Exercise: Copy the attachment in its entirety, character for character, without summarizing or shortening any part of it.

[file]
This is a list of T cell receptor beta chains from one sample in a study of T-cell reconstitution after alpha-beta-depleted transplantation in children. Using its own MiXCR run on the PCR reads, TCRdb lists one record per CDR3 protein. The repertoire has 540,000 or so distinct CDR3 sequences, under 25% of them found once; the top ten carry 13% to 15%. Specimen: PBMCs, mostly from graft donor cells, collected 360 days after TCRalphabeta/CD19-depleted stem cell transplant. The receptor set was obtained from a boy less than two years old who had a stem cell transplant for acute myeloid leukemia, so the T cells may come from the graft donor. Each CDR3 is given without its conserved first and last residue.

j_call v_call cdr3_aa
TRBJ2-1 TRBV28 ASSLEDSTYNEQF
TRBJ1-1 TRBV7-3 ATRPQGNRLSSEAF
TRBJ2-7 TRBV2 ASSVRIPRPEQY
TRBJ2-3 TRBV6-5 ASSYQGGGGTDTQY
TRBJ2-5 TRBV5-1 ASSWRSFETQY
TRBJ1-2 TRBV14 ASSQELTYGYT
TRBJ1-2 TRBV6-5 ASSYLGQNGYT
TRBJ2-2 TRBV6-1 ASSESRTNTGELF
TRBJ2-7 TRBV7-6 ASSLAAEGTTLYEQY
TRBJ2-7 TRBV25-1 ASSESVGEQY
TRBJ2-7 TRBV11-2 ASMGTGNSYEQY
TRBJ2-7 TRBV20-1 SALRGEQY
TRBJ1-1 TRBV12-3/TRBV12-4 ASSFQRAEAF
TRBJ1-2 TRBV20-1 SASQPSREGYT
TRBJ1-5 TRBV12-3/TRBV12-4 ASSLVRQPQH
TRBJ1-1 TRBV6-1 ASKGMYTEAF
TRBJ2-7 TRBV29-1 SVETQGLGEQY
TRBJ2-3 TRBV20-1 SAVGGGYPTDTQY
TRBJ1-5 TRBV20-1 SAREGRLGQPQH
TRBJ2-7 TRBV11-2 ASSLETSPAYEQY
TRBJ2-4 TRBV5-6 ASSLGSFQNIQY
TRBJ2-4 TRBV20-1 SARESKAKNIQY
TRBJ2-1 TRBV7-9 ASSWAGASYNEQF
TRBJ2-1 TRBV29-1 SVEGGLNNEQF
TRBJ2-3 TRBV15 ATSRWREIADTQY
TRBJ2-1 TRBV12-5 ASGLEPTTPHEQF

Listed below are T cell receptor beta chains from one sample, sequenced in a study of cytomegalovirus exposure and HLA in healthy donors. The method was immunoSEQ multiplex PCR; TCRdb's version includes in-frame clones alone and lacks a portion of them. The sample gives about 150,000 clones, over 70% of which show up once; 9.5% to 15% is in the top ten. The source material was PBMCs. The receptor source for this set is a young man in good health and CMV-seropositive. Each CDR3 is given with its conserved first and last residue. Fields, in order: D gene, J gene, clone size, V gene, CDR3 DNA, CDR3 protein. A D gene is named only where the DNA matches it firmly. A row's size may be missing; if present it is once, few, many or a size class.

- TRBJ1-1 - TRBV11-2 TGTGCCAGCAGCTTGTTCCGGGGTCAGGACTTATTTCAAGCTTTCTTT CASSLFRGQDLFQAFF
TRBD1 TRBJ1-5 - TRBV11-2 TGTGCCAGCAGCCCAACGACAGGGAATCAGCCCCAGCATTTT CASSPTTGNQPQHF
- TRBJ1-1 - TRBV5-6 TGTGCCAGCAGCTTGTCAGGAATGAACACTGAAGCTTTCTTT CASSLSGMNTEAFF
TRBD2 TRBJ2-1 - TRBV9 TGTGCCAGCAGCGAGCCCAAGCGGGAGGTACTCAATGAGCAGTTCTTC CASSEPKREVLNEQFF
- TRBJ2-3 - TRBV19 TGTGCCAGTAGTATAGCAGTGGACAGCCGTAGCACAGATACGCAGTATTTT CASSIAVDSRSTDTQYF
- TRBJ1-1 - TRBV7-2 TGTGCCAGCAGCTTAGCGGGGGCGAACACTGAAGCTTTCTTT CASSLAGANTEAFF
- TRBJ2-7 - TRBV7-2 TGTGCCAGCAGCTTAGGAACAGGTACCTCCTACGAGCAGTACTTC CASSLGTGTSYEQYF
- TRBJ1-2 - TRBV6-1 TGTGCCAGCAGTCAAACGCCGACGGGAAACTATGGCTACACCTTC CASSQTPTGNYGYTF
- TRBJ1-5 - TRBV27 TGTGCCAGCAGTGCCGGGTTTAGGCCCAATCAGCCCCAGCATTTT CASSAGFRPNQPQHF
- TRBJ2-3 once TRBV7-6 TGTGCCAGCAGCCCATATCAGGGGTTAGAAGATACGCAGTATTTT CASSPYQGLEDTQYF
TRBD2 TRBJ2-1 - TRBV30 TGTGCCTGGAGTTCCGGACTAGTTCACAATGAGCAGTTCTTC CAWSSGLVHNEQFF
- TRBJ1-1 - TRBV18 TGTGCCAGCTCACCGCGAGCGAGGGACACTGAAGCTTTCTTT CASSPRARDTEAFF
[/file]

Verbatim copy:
This is a list of T cell receptor beta chains from one sample in a study of T-cell reconstitution after alpha-beta-depleted transplantation in children. Using its own MiXCR run on the PCR reads, TCRdb lists one record per CDR3 protein. The repertoire has 540,000 or so distinct CDR3 sequences, under 25% of them found once; the top ten carry 13% to 15%. Specimen: PBMCs, mostly from graft donor cells, collected 360 days after TCRalphabeta/CD19-depleted stem cell transplant. The receptor set was obtained from a boy less than two years old who had a stem cell transplant for acute myeloid leukemia, so the T cells may come from the graft donor. Each CDR3 is given without its conserved first and last residue.

j_call v_call cdr3_aa
TRBJ2-1 TRBV28 ASSLEDSTYNEQF
TRBJ1-1 TRBV7-3 ATRPQGNRLSSEAF
TRBJ2-7 TRBV2 ASSVRIPRPEQY
TRBJ2-3 TRBV6-5 ASSYQGGGGTDTQY
TRBJ2-5 TRBV5-1 ASSWRSFETQY
TRBJ1-2 TRBV14 ASSQELTYGYT
TRBJ1-2 TRBV6-5 ASSYLGQNGYT
TRBJ2-2 TRBV6-1 ASSESRTNTGELF
TRBJ2-7 TRBV7-6 ASSLAAEGTTLYEQY
TRBJ2-7 TRBV25-1 ASSESVGEQY
TRBJ2-7 TRBV11-2 ASMGTGNSYEQY
TRBJ2-7 TRBV20-1 SALRGEQY
TRBJ1-1 TRBV12-3/TRBV12-4 ASSFQRAEAF
TRBJ1-2 TRBV20-1 SASQPSREGYT
TRBJ1-5 TRBV12-3/TRBV12-4 ASSLVRQPQH
TRBJ1-1 TRBV6-1 ASKGMYTEAF
TRBJ2-7 TRBV29-1 SVETQGLGEQY
TRBJ2-3 TRBV20-1 SAVGGGYPTDTQY
TRBJ1-5 TRBV20-1 SAREGRLGQPQH
TRBJ2-7 TRBV11-2 ASSLETSPAYEQY
TRBJ2-4 TRBV5-6 ASSLGSFQNIQY
TRBJ2-4 TRBV20-1 SARESKAKNIQY
TRBJ2-1 TRBV7-9 ASSWAGASYNEQF
TRBJ2-1 TRBV29-1 SVEGGLNNEQF
TRBJ2-3 TRBV15 ATSRWREIADTQY
TRBJ2-1 TRBV12-5 ASGLEPTTPHEQF

Listed below are T cell receptor beta chains from one sample, sequenced in a study of cytomegalovirus exposure and HLA in healthy donors. The method was immunoSEQ multiplex PCR; TCRdb's version includes in-frame clones alone and lacks a portion of them. The sample gives about 150,000 clones, over 70% of which show up once; 9.5% to 15% is in the top ten. The source material was PBMCs. The receptor source for this set is a young man in good health and CMV-seropositive. Each CDR3 is given with its conserved first and last residue. Fields, in order: D gene, J gene, clone size, V gene, CDR3 DNA, CDR3 protein. A D gene is named only where the DNA matches it firmly. A row's size may be missing; if present it is once, few, many or a size class.

- TRBJ1-1 - TRBV11-2 TGTGCCAGCAGCTTGTTCCGGGGTCAGGACTTATTTCAAGCTTTCTTT CASSLFRGQDLFQAFF
TRBD1 TRBJ1-5 - TRBV11-2 TGTGCCAGCAGCCCAACGACAGGGAATCAGCCCCAGCATTTT CASSPTTGNQPQHF
- TRBJ1-1 - TRBV5-6 TGTGCCAGCAGCTTGTCAGGAATGAACACTGAAGCTTTCTTT CASSLSGMNTEAFF
TRBD2 TRBJ2-1 - TRBV9 TGTGCCAGCAGCGAGCCCAAGCGGGAGGTACTCAATGAGCAGTTCTTC CASSEPKREVLNEQFF
- TRBJ2-3 - TRBV19 TGTGCCAGTAGTATAGCAGTGGACAGCCGTAGCACAGATACGCAGTATTTT CASSIAVDSRSTDTQYF
- TRBJ1-1 - TRBV7-2 TGTGCCAGCAGCTTAGCGGGGGCGAACACTGAAGCTTTCTTT CASSLAGANTEAFF
- TRBJ2-7 - TRBV7-2 TGTGCCAGCAGCTTAGGAACAGGTACCTCCTACGAGCAGTACTTC CASSLGTGTSYEQYF
- TRBJ1-2 - TRBV6-1 TGTGCCAGCAGTCAAACGCCGACGGGAAACTATGGCTACACCTTC CASSQTPTGNYGYTF
- TRBJ1-5 - TRBV27 TGTGCCAGCAGTGCCGGGTTTAGGCCCAATCAGCCCCAGCATTTT CASSAGFRPNQPQHF
- TRBJ2-3 once TRBV7-6 TGTGCCAGCAGCCCATATCAGGGGTTAGAAGATACGCAGTATTTT CASSPYQGLEDTQYF
TRBD2 TRBJ2-1 - TRBV30 TGTGCCTGGAGTTCCGGACTAGTTCACAATGAGCAGTTCTTC CAWSSGLVHNEQFF
- TRBJ1-1 - TRBV18 TGTGCCAGCTCACCGCGAGCGAGGGACACTGAAGCTTTCTTT CASSPRARDTEAFF